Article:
He compared the sentences to Lord Lasike who lost his entitlements over one bullet case.

"Is this the one law for all Tongans as prescribed by the constitution, I doubt it, yeah?" the PM’s letter stated, and went on to admonish the AAG "you clearly chose to ignore my concern, deliberately went against my advice…".


Yesterday, the Acting Attorney General ‘Aminiasi Kefu, who returned from overseas, said he was disappointed that he had not been given an opportunity to respond to the Prime Minister’s concerns regarding the criminal prosecution of Lord Tu’ilakepa before the concerns were made public. "The Hon. Prime Minister may have issued it in haste," he stated yesterday in a three-pages response.

‘Aminiasi said he was defending the office of the Attorney General and protecting the independence of the judiciary. As the principal legal advisor to government he had "concerns about the inaccuracies contained in the Hon Prime Minister’s letter regarding the judicial process."

He reminded the Prime Minister that clause 31 of the Constitution separated the powers of government between the Cabinet, the Legislative Assembly and the Judiciary. Also, clause 83A of the Constitution, which required that the constitutional principles underlying the rule of law and "judicial independence shall always be maintained".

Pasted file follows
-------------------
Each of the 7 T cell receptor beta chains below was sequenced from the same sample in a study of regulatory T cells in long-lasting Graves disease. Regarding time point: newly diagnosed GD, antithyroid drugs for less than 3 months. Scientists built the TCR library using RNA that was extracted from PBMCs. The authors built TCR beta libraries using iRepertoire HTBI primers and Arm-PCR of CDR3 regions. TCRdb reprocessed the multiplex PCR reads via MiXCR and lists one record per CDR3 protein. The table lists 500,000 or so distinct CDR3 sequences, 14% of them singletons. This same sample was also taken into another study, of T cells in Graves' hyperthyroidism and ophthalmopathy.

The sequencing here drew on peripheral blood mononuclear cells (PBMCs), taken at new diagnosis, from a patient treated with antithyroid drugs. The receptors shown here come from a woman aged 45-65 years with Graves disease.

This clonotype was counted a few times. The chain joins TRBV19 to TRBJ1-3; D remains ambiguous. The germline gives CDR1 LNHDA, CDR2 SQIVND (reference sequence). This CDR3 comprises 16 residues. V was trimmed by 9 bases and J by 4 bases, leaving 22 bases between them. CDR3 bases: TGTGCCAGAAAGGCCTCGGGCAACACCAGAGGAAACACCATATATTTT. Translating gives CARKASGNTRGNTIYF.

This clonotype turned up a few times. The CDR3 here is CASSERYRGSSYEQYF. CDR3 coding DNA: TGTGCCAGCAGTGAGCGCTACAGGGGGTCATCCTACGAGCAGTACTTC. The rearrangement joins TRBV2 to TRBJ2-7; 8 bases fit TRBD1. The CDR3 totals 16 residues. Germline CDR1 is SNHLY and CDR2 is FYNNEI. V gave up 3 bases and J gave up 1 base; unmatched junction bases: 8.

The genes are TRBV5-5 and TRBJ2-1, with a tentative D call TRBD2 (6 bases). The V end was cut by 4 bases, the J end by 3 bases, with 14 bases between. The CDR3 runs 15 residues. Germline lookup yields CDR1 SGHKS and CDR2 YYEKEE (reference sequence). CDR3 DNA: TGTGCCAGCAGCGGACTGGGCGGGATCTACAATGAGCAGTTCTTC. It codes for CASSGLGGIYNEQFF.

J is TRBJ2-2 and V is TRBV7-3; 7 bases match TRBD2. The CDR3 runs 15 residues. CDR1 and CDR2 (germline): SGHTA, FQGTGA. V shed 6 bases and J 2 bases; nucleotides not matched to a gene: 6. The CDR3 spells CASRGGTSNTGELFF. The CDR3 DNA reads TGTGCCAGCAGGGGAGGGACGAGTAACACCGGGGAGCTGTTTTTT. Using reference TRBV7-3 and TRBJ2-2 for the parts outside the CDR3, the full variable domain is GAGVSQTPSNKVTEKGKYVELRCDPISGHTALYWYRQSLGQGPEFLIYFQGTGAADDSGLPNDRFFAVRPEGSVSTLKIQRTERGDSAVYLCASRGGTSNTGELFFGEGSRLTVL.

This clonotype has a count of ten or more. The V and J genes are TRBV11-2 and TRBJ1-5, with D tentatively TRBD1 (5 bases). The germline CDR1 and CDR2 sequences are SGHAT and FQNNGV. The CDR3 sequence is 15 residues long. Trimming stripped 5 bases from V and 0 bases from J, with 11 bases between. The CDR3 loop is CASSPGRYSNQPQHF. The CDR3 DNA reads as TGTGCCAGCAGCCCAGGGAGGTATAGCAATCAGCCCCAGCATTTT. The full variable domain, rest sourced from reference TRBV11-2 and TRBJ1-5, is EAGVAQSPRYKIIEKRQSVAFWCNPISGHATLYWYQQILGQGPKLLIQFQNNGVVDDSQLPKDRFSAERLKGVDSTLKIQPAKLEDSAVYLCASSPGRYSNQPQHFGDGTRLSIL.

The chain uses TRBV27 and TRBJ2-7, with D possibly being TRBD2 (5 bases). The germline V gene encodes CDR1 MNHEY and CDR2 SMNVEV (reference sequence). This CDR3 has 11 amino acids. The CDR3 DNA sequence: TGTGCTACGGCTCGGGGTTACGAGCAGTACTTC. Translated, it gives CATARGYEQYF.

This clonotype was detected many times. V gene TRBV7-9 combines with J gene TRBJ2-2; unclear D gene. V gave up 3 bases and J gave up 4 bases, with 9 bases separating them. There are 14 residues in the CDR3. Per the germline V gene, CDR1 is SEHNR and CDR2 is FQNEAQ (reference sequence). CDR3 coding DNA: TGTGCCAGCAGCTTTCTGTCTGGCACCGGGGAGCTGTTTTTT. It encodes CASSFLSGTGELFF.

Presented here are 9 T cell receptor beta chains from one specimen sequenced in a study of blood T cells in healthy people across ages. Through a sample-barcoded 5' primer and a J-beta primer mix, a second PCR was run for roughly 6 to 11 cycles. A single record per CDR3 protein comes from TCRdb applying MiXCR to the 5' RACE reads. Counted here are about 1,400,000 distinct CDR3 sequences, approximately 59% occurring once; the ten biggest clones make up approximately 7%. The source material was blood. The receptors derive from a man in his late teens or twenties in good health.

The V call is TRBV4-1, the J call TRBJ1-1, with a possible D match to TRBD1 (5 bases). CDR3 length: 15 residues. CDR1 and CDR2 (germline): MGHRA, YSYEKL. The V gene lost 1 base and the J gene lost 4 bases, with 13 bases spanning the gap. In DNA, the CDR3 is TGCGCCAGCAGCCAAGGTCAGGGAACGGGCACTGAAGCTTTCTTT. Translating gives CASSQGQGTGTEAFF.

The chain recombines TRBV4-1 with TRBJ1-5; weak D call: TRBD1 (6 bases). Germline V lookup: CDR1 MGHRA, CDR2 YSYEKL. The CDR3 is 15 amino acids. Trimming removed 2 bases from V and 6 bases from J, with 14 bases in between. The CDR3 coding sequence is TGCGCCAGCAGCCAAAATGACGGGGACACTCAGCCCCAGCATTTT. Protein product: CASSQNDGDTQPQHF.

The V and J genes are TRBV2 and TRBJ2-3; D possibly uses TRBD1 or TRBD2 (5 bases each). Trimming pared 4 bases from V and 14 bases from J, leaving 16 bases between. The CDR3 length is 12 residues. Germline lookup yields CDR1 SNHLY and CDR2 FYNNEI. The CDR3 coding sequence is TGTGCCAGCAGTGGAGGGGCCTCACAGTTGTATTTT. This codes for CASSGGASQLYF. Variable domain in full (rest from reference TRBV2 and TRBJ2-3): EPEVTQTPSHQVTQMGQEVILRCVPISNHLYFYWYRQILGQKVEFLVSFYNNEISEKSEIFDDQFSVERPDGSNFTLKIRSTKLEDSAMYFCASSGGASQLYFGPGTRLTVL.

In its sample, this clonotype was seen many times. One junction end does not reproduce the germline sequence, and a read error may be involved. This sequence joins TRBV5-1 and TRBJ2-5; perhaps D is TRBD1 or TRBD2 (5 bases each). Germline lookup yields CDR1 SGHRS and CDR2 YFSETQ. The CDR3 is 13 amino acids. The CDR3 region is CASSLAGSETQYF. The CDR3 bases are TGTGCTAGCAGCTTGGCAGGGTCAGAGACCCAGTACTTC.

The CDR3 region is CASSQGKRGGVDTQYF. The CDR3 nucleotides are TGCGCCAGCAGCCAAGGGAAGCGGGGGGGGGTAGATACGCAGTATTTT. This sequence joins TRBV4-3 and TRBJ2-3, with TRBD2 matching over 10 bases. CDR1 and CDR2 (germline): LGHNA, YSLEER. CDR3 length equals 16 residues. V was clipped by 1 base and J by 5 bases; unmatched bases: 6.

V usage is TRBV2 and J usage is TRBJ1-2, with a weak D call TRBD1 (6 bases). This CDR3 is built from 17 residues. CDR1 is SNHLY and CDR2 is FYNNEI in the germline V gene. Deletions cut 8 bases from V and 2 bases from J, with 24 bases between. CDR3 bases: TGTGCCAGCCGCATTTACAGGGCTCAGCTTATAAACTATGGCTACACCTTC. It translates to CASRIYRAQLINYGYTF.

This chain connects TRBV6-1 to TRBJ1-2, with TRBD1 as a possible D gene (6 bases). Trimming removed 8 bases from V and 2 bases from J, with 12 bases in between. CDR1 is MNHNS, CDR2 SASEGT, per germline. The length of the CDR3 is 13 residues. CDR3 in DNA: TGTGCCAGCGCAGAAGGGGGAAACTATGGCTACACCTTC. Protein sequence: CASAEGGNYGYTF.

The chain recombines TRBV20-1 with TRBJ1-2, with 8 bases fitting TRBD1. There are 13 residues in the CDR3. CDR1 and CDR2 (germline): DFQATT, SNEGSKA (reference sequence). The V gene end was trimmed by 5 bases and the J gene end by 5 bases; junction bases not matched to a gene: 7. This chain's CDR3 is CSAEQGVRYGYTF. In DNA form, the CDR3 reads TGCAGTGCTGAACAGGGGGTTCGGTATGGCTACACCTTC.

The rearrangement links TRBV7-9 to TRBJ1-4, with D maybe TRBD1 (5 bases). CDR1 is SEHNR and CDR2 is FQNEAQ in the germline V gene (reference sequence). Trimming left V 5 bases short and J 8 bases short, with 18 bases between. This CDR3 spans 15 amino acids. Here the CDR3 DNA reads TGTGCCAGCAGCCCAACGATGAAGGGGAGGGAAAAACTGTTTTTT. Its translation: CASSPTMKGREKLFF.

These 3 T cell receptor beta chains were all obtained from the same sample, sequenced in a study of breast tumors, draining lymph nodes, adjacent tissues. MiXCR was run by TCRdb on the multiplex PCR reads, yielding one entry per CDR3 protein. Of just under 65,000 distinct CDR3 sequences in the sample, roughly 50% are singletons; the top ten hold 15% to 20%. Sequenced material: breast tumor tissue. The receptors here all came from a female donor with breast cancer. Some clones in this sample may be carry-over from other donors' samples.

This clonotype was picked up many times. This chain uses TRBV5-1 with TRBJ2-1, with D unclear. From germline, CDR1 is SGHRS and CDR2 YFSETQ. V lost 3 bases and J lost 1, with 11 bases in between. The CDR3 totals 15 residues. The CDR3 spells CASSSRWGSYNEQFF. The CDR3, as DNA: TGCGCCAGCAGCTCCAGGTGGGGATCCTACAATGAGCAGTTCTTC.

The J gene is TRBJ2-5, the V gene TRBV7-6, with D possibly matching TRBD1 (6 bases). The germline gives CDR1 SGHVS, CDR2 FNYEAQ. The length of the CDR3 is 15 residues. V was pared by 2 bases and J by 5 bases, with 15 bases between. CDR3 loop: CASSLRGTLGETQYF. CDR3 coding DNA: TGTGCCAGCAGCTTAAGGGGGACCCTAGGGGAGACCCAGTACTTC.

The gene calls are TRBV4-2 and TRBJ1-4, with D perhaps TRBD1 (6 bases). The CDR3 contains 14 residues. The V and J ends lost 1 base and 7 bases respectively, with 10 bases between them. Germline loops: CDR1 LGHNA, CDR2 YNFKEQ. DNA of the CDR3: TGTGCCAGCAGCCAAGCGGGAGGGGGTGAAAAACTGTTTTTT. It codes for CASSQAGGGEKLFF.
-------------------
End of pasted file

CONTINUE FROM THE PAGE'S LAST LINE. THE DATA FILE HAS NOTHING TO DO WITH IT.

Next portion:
The AAG also indicated that the PM’s letter was out of line.

"The indirect criticism of the sentence imposed on Lord Tu’ilakepa, and also the view that the Supreme Court judge was influenced by the Acting Attorney General were public comments that were …likely to impact negatively on judicial independence," he stated.

The AAG accepted that as Attorney General he was accountable to firstly, the King in Privy Council "who holds the legal power to dismiss the Attorney General"; secondly, the judiciary; thirdly, the PM and government; and finally the public.

He said he had provided a detailed response in a separate memorandum to the questions raise by the PM to explain the process and results of the prosecution of Lord Tu’ilakepa, which included the reasons for the sentencing submissions provided by the Crown to the Supreme Court.